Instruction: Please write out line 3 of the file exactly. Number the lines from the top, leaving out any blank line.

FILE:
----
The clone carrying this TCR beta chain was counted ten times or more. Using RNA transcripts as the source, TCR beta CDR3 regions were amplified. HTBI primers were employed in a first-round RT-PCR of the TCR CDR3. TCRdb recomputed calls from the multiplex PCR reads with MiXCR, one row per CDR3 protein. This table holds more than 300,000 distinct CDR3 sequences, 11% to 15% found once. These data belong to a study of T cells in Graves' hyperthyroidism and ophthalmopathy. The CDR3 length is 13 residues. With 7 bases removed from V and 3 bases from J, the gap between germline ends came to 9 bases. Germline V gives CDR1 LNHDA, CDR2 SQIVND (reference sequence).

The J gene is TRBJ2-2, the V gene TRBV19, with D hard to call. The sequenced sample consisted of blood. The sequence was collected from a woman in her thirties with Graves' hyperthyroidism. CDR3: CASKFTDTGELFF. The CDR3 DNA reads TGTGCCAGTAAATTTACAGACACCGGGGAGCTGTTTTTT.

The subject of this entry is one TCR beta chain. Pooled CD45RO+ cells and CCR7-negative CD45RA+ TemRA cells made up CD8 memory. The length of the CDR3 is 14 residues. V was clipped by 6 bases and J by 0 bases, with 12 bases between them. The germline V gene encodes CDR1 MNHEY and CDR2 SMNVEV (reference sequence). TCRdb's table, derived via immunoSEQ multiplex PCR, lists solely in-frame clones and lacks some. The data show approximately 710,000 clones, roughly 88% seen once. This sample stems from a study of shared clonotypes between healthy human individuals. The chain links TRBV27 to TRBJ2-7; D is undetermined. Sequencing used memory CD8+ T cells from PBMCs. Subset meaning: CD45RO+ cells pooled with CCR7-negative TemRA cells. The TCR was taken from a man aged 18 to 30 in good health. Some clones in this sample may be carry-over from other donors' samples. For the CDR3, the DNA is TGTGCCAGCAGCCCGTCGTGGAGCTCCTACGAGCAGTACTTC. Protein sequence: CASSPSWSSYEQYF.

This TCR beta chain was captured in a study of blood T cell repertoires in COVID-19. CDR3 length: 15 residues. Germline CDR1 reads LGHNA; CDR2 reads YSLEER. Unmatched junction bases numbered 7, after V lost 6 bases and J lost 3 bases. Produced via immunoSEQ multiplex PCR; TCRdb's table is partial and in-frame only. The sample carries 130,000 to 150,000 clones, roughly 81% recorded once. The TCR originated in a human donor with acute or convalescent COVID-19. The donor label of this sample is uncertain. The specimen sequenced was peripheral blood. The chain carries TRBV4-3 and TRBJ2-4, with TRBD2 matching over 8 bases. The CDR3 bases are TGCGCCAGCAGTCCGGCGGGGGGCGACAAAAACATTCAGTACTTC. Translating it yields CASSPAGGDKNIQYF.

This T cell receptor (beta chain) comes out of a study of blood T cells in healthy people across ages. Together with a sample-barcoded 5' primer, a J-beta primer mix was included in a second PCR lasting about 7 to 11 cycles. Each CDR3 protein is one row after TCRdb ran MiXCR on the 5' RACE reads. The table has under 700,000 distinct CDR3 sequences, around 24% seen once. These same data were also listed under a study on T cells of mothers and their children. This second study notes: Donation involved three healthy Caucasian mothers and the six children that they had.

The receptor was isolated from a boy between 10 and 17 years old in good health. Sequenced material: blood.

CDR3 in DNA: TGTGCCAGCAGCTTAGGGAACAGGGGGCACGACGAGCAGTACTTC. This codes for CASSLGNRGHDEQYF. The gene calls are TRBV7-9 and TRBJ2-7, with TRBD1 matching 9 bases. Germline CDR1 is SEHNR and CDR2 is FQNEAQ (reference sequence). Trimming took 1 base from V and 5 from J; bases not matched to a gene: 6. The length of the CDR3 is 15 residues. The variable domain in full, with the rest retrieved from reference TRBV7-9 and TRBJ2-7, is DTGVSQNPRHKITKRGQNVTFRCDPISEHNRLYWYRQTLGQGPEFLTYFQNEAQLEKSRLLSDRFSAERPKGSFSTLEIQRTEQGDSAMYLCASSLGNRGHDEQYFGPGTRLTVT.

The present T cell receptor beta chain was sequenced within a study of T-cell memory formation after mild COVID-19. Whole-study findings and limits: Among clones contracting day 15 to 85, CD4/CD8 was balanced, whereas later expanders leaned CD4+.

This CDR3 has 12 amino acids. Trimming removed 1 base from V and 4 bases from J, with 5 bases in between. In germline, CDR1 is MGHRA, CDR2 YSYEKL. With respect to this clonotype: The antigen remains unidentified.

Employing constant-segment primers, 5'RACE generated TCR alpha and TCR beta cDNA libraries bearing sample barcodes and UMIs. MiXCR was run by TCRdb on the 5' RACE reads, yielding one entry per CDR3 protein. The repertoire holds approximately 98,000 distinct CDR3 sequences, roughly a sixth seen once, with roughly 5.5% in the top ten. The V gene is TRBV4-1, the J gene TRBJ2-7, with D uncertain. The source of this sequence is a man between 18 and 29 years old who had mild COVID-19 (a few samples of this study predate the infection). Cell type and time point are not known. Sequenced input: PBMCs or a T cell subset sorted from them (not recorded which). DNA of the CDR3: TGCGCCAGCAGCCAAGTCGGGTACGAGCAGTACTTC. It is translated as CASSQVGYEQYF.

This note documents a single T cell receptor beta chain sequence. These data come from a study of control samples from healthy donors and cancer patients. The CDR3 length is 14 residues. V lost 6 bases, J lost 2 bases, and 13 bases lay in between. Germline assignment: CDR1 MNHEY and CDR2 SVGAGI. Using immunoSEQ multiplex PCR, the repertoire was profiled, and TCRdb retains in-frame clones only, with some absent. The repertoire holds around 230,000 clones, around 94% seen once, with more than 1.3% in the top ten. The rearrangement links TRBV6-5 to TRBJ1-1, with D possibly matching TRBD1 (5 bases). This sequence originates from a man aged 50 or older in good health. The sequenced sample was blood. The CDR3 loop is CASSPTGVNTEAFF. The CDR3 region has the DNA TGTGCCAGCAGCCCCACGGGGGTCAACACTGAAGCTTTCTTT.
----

The subject of this entry is one TCR beta chain. Pooled CD45RO+ cells and CCR7-negative CD45RA+ TemRA cells made up CD8 memory. The length of the CDR3 is 14 residues. V was clipped by 6 bases and J by 0 bases, with 12 bases between them. The germline V gene encodes CDR1 MNHEY and CDR2 SMNVEV (reference sequence). TCRdb's table, derived via immunoSEQ multiplex PCR, lists solely in-frame clones and lacks some. The data show approximately 710,000 clones, roughly 88% seen once. This sample stems from a study of shared clonotypes between healthy human individuals. The chain links TRBV27 to TRBJ2-7; D is undetermined. Sequencing used memory CD8+ T cells from PBMCs. Subset meaning: CD45RO+ cells pooled with CCR7-negative TemRA cells. The TCR was taken from a man aged 18 to 30 in good health. Some clones in this sample may be carry-over from other donors' samples. For the CDR3, the DNA is TGTGCCAGCAGCCCGTCGTGGAGCTCCTACGAGCAGTACTTC. Protein sequence: CASSPSWSSYEQYF.